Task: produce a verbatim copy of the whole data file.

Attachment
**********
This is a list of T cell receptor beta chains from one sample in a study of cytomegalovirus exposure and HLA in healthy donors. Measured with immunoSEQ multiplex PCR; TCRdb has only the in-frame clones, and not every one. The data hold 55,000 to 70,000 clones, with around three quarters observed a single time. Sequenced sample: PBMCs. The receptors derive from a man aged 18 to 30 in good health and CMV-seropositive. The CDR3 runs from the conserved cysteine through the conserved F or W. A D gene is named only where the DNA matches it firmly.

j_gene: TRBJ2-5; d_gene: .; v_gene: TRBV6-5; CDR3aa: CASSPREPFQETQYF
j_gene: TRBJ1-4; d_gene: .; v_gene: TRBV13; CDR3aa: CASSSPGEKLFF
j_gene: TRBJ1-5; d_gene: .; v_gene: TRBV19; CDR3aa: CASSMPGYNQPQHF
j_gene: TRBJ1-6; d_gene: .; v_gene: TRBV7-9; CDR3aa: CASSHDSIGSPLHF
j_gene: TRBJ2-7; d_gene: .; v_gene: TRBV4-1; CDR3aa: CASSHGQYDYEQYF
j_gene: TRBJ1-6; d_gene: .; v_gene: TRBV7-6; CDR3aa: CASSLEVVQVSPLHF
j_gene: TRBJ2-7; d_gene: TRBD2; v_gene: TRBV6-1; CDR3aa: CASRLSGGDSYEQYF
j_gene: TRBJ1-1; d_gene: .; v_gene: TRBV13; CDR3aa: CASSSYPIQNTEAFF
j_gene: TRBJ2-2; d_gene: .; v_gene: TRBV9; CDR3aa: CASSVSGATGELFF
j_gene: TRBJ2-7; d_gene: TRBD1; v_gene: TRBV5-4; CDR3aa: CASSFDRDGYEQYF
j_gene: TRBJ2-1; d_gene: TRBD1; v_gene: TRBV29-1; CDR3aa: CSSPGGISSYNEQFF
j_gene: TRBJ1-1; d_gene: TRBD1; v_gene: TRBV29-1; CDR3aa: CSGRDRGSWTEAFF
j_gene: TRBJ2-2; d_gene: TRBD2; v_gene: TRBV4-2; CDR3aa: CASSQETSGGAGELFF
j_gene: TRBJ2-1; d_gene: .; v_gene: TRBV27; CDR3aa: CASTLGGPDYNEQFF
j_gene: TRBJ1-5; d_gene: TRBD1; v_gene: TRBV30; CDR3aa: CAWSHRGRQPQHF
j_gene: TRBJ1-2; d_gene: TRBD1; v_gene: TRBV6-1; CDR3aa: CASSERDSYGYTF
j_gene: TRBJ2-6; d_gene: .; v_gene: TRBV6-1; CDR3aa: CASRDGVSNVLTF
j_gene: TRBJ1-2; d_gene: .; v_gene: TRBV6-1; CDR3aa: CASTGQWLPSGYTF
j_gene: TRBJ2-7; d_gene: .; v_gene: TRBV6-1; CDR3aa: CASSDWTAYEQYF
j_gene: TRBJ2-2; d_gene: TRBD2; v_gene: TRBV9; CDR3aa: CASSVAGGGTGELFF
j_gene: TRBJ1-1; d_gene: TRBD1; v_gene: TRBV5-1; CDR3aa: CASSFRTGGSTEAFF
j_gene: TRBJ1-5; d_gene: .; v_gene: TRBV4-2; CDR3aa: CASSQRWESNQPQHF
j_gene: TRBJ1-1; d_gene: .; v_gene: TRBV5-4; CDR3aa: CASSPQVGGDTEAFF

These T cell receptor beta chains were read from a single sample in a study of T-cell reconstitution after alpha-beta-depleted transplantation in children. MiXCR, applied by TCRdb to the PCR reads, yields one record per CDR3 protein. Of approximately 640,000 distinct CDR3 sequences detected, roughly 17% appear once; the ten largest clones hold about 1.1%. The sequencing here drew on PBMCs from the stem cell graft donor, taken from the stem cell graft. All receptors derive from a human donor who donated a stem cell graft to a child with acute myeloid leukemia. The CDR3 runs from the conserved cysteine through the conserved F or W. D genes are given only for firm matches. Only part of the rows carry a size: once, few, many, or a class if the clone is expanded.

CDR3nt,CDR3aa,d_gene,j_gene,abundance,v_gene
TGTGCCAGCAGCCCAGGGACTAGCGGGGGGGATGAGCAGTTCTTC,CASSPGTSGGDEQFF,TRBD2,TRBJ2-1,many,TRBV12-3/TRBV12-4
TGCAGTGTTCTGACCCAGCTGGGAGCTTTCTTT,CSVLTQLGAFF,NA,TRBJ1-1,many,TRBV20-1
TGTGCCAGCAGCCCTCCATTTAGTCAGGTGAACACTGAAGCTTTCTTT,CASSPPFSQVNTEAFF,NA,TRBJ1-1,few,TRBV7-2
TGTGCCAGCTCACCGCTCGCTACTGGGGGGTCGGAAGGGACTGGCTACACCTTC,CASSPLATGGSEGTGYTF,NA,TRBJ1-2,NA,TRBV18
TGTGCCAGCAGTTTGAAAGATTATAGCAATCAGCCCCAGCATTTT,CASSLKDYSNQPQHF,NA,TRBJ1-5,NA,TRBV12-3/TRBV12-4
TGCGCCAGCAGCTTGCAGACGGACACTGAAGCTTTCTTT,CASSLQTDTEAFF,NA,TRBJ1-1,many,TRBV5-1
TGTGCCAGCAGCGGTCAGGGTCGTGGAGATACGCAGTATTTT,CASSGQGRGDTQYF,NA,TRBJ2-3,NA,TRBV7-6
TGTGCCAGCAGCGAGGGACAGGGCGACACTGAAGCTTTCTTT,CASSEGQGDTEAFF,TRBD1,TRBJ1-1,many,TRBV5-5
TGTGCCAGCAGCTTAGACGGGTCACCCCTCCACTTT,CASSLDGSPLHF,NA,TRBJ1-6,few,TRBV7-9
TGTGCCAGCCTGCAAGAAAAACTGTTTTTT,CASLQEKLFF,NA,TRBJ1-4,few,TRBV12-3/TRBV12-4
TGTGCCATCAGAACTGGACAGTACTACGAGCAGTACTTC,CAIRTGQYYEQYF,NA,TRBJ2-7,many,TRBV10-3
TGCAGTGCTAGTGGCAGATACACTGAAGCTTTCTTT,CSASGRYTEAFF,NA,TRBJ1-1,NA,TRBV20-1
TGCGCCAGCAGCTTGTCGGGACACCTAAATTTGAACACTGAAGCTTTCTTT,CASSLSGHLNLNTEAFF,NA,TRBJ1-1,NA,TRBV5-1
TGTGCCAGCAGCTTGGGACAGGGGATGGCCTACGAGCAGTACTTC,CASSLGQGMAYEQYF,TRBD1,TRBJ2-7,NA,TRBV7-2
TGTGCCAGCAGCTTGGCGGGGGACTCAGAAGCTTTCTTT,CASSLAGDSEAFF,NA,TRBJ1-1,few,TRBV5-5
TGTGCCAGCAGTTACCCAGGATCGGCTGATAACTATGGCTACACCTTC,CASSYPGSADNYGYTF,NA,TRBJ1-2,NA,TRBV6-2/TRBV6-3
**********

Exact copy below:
This is a list of T cell receptor beta chains from one sample in a study of cytomegalovirus exposure and HLA in healthy donors. Measured with immunoSEQ multiplex PCR; TCRdb has only the in-frame clones, and not every one. The data hold 55,000 to 70,000 clones, with around three quarters observed a single time. Sequenced sample: PBMCs. The receptors derive from a man aged 18 to 30 in good health and CMV-seropositive. The CDR3 runs from the conserved cysteine through the conserved F or W. A D gene is named only where the DNA matches it firmly.

j_gene: TRBJ2-5; d_gene: .; v_gene: TRBV6-5; CDR3aa: CASSPREPFQETQYF
j_gene: TRBJ1-4; d_gene: .; v_gene: TRBV13; CDR3aa: CASSSPGEKLFF
j_gene: TRBJ1-5; d_gene: .; v_gene: TRBV19; CDR3aa: CASSMPGYNQPQHF
j_gene: TRBJ1-6; d_gene: .; v_gene: TRBV7-9; CDR3aa: CASSHDSIGSPLHF
j_gene: TRBJ2-7; d_gene: .; v_gene: TRBV4-1; CDR3aa: CASSHGQYDYEQYF
j_gene: TRBJ1-6; d_gene: .; v_gene: TRBV7-6; CDR3aa: CASSLEVVQVSPLHF
j_gene: TRBJ2-7; d_gene: TRBD2; v_gene: TRBV6-1; CDR3aa: CASRLSGGDSYEQYF
j_gene: TRBJ1-1; d_gene: .; v_gene: TRBV13; CDR3aa: CASSSYPIQNTEAFF
j_gene: TRBJ2-2; d_gene: .; v_gene: TRBV9; CDR3aa: CASSVSGATGELFF
j_gene: TRBJ2-7; d_gene: TRBD1; v_gene: TRBV5-4; CDR3aa: CASSFDRDGYEQYF
j_gene: TRBJ2-1; d_gene: TRBD1; v_gene: TRBV29-1; CDR3aa: CSSPGGISSYNEQFF
j_gene: TRBJ1-1; d_gene: TRBD1; v_gene: TRBV29-1; CDR3aa: CSGRDRGSWTEAFF
j_gene: TRBJ2-2; d_gene: TRBD2; v_gene: TRBV4-2; CDR3aa: CASSQETSGGAGELFF
j_gene: TRBJ2-1; d_gene: .; v_gene: TRBV27; CDR3aa: CASTLGGPDYNEQFF
j_gene: TRBJ1-5; d_gene: TRBD1; v_gene: TRBV30; CDR3aa: CAWSHRGRQPQHF
j_gene: TRBJ1-2; d_gene: TRBD1; v_gene: TRBV6-1; CDR3aa: CASSERDSYGYTF
j_gene: TRBJ2-6; d_gene: .; v_gene: TRBV6-1; CDR3aa: CASRDGVSNVLTF
j_gene: TRBJ1-2; d_gene: .; v_gene: TRBV6-1; CDR3aa: CASTGQWLPSGYTF
j_gene: TRBJ2-7; d_gene: .; v_gene: TRBV6-1; CDR3aa: CASSDWTAYEQYF
j_gene: TRBJ2-2; d_gene: TRBD2; v_gene: TRBV9; CDR3aa: CASSVAGGGTGELFF
j_gene: TRBJ1-1; d_gene: TRBD1; v_gene: TRBV5-1; CDR3aa: CASSFRTGGSTEAFF
j_gene: TRBJ1-5; d_gene: .; v_gene: TRBV4-2; CDR3aa: CASSQRWESNQPQHF
j_gene: TRBJ1-1; d_gene: .; v_gene: TRBV5-4; CDR3aa: CASSPQVGGDTEAFF

These T cell receptor beta chains were read from a single sample in a study of T-cell reconstitution after alpha-beta-depleted transplantation in children. MiXCR, applied by TCRdb to the PCR reads, yields one record per CDR3 protein. Of approximately 640,000 distinct CDR3 sequences detected, roughly 17% appear once; the ten largest clones hold about 1.1%. The sequencing here drew on PBMCs from the stem cell graft donor, taken from the stem cell graft. All receptors derive from a human donor who donated a stem cell graft to a child with acute myeloid leukemia. The CDR3 runs from the conserved cysteine through the conserved F or W. D genes are given only for firm matches. Only part of the rows carry a size: once, few, many, or a class if the clone is expanded.

CDR3nt,CDR3aa,d_gene,j_gene,abundance,v_gene
TGTGCCAGCAGCCCAGGGACTAGCGGGGGGGATGAGCAGTTCTTC,CASSPGTSGGDEQFF,TRBD2,TRBJ2-1,many,TRBV12-3/TRBV12-4
TGCAGTGTTCTGACCCAGCTGGGAGCTTTCTTT,CSVLTQLGAFF,NA,TRBJ1-1,many,TRBV20-1
TGTGCCAGCAGCCCTCCATTTAGTCAGGTGAACACTGAAGCTTTCTTT,CASSPPFSQVNTEAFF,NA,TRBJ1-1,few,TRBV7-2
TGTGCCAGCTCACCGCTCGCTACTGGGGGGTCGGAAGGGACTGGCTACACCTTC,CASSPLATGGSEGTGYTF,NA,TRBJ1-2,NA,TRBV18
TGTGCCAGCAGTTTGAAAGATTATAGCAATCAGCCCCAGCATTTT,CASSLKDYSNQPQHF,NA,TRBJ1-5,NA,TRBV12-3/TRBV12-4
TGCGCCAGCAGCTTGCAGACGGACACTGAAGCTTTCTTT,CASSLQTDTEAFF,NA,TRBJ1-1,many,TRBV5-1
TGTGCCAGCAGCGGTCAGGGTCGTGGAGATACGCAGTATTTT,CASSGQGRGDTQYF,NA,TRBJ2-3,NA,TRBV7-6
TGTGCCAGCAGCGAGGGACAGGGCGACACTGAAGCTTTCTTT,CASSEGQGDTEAFF,TRBD1,TRBJ1-1,many,TRBV5-5
TGTGCCAGCAGCTTAGACGGGTCACCCCTCCACTTT,CASSLDGSPLHF,NA,TRBJ1-6,few,TRBV7-9
TGTGCCAGCCTGCAAGAAAAACTGTTTTTT,CASLQEKLFF,NA,TRBJ1-4,few,TRBV12-3/TRBV12-4
TGTGCCATCAGAACTGGACAGTACTACGAGCAGTACTTC,CAIRTGQYYEQYF,NA,TRBJ2-7,many,TRBV10-3
TGCAGTGCTAGTGGCAGATACACTGAAGCTTTCTTT,CSASGRYTEAFF,NA,TRBJ1-1,NA,TRBV20-1
TGCGCCAGCAGCTTGTCGGGACACCTAAATTTGAACACTGAAGCTTTCTTT,CASSLSGHLNLNTEAFF,NA,TRBJ1-1,NA,TRBV5-1
TGTGCCAGCAGCTTGGGACAGGGGATGGCCTACGAGCAGTACTTC,CASSLGQGMAYEQYF,TRBD1,TRBJ2-7,NA,TRBV7-2
TGTGCCAGCAGCTTGGCGGGGGACTCAGAAGCTTTCTTT,CASSLAGDSEAFF,NA,TRBJ1-1,few,TRBV5-5
TGTGCCAGCAGTTACCCAGGATCGGCTGATAACTATGGCTACACCTTC,CASSYPGSADNYGYTF,NA,TRBJ1-2,NA,TRBV6-2/TRBV6-3